Four years between posts. You can't really call that a blog, can you?
If I’m going to be this neglectful, I can hardly get worked up about all of the Spam bot fan mail I’ve had to remove in the intervening years.
I imagine an alternate universe where I might have a relationship with the authors of such missives as:
- “Another great post, I appreciate all the work you put into this site, helping out others with your fun and creative works.” –From Lipozene Reviews
- “Hello ... I'm bringing 3 new people into my system this month and I thought you might be a good fit” –Anonymous
- “How are you today? Hope all is well with you and family? I wish to inform you that ECOWAS have been having a meeting with the IMF and UNITED NATION for the past 1 month now which ended yesterday in regards to innocent individual who have been a victim of scam…”—Didn’t catch the name
- “Hey, your product sure sounds swell. How about if I trade you one of my poems for a tube of Lipozene, whatever that may be?”
- “Wonderful! Sign me up right now. Without a doubt, I am a good fit.”
- “Gosh, I don’t even know what to say! Give my regards to ECOWAS.”
Actually, I don’t even have to try that hard to imagine that alternative universe. Once, years ago, lonely and unemployed, I stayed up every night drinking cheap beer, eating beans, playing guitar and watching reruns of Hill Street Blues. About 3:00 am, an ad would come on offering free Mormon Bibles. I must have ordered 20 of them, and they sat unread on my shelves for years, along with the Big Book from AA.
It was September, the neighborhood boys had gone back to school, and we had had to discontinue the Whiffle Ball league I started. They were losing interest in the dog days of a 162 game season, and anyway, their parents didn’t much want them playing with a scruffy, unemployed guy. So, in my loneliness, I began to welcome Elder Matt and Elder Steve with a caffeine-free beverage every time they stopped by.
They were nice guys, fulfilling their Mormon mission years in the suburbs of Northern Virginia, of all places. I asked them why they hadn’t signed up for some place exotic like Tahiti, but then it dawned on me that they couldn’t drink and screw around anyway, so what difference did it make?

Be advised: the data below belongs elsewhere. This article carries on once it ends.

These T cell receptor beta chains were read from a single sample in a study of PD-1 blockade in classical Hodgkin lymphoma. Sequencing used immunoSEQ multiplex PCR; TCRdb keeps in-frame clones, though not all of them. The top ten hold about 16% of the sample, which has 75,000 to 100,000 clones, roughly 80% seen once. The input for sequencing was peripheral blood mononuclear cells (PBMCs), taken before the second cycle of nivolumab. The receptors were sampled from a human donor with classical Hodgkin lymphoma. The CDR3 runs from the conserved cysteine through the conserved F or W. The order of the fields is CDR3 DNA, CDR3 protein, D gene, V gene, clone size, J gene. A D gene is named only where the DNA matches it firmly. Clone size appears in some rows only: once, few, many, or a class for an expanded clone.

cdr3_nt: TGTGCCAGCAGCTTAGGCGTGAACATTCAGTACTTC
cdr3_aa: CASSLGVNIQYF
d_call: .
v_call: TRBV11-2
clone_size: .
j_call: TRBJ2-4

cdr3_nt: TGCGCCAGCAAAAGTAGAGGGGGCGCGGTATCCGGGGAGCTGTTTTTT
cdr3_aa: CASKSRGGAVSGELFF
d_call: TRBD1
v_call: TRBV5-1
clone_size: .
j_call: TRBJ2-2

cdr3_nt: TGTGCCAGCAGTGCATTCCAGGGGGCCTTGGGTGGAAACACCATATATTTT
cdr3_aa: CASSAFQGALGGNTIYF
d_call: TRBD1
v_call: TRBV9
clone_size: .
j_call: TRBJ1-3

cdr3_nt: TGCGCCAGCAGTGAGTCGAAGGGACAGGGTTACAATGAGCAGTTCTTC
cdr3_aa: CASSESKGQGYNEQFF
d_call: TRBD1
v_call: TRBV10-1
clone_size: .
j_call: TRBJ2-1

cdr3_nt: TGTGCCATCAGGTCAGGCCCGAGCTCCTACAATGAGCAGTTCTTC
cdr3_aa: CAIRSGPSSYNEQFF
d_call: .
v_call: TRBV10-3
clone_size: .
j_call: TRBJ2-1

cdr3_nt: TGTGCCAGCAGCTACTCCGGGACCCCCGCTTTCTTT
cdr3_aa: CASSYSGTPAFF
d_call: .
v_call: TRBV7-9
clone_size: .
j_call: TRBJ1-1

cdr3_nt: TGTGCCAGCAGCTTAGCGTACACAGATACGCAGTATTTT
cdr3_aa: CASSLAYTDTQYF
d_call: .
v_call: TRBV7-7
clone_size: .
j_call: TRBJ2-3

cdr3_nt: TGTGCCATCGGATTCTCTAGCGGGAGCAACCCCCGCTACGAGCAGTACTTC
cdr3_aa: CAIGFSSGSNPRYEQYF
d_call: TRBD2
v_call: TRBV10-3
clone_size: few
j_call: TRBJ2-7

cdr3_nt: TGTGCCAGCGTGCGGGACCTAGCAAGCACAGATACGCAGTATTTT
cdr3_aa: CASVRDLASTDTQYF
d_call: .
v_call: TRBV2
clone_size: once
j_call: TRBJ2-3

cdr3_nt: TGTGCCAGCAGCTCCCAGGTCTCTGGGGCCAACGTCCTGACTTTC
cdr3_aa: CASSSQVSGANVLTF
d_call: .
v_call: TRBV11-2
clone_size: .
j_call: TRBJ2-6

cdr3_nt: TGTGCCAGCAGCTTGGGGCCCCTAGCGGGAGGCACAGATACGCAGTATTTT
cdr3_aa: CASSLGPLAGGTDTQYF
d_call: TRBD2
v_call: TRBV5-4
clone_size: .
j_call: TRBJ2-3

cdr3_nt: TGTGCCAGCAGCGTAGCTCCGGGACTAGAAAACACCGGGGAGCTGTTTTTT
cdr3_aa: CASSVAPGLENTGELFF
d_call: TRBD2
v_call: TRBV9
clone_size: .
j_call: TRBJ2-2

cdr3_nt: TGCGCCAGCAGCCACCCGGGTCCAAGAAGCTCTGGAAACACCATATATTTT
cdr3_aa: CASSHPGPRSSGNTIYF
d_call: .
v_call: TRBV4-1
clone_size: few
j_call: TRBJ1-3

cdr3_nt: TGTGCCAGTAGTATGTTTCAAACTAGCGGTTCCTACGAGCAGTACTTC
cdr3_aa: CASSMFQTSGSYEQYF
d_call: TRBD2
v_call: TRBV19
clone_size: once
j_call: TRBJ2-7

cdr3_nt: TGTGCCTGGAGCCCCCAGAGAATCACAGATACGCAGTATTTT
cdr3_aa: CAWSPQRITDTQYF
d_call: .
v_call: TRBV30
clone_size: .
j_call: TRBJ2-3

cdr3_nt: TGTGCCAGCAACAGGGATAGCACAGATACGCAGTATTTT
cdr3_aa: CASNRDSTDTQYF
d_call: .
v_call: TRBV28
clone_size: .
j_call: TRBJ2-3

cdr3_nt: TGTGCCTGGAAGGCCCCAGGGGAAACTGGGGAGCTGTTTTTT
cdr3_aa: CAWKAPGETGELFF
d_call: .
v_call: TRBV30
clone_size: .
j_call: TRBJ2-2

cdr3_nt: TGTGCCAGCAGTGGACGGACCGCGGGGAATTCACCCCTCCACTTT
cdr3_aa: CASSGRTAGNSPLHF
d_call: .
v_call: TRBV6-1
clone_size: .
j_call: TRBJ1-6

Such was my thinking at the time.
I don’t know if they were disappointed, resigned or just moved on to their next potential convert when I finally got another job and went back to work. I never saw them again, in the same way I haven’t watched Hill Street Blues since then, and that I have an aversion to canned beans. We didn't keep up through letters or anything, but I imagine they went on to very wholesome and productive endeavors. I don’t know what I finally did with all of those Bibles.
I did, however, get an actual fan email once, which I have archived to this day.
It was from a seventh-grade girl, who mistakenly sent it to me, instead of to her idol, Tim Hawkins, the Christian comedian. Or I should say, the real Tim Hawkins, the famous one, not this one.
“Dear Tim Hawkins,” she wrote. “Our teacher said we can do a research paper on anything and I choose to do you. I needed some more information on your Christian standpoint in life, your family, and upbringing. I am a big fan of yours. I love your comedy…It would mean a lot to get a response from you.”
I had to respond to such a heartfelt request, of course.
“Thank you so much for the note,” I wrote. "I’m really touched to have a fan. Anything that you want to know about me, my Christian standpoint in life, my family and my upbringing can be found in my autobiography. It is called Wanderings at Deadline and can be purchased with your parents’ credit card for just $14 on my website.”
All of this leads to my New Year’s resolution: Blog more, sell at least as many books this year as the number of Mormon Bibles I ordered, interact with some real human beings instead of Spam bots, consider changing my name from Tim Hawkins to Wesley Lexington Bainbridge III, keep avoiding Hill Street Blues and canned beans like the plague.
Elder Matt, Elder Steve, the Whiffle Ball league players, who, by now, must be nearly 40-year-old men with beer bellies and aversions to canned beans of their own. I miss you guys.
All the best in the new year.
That’s all I’ve got for now.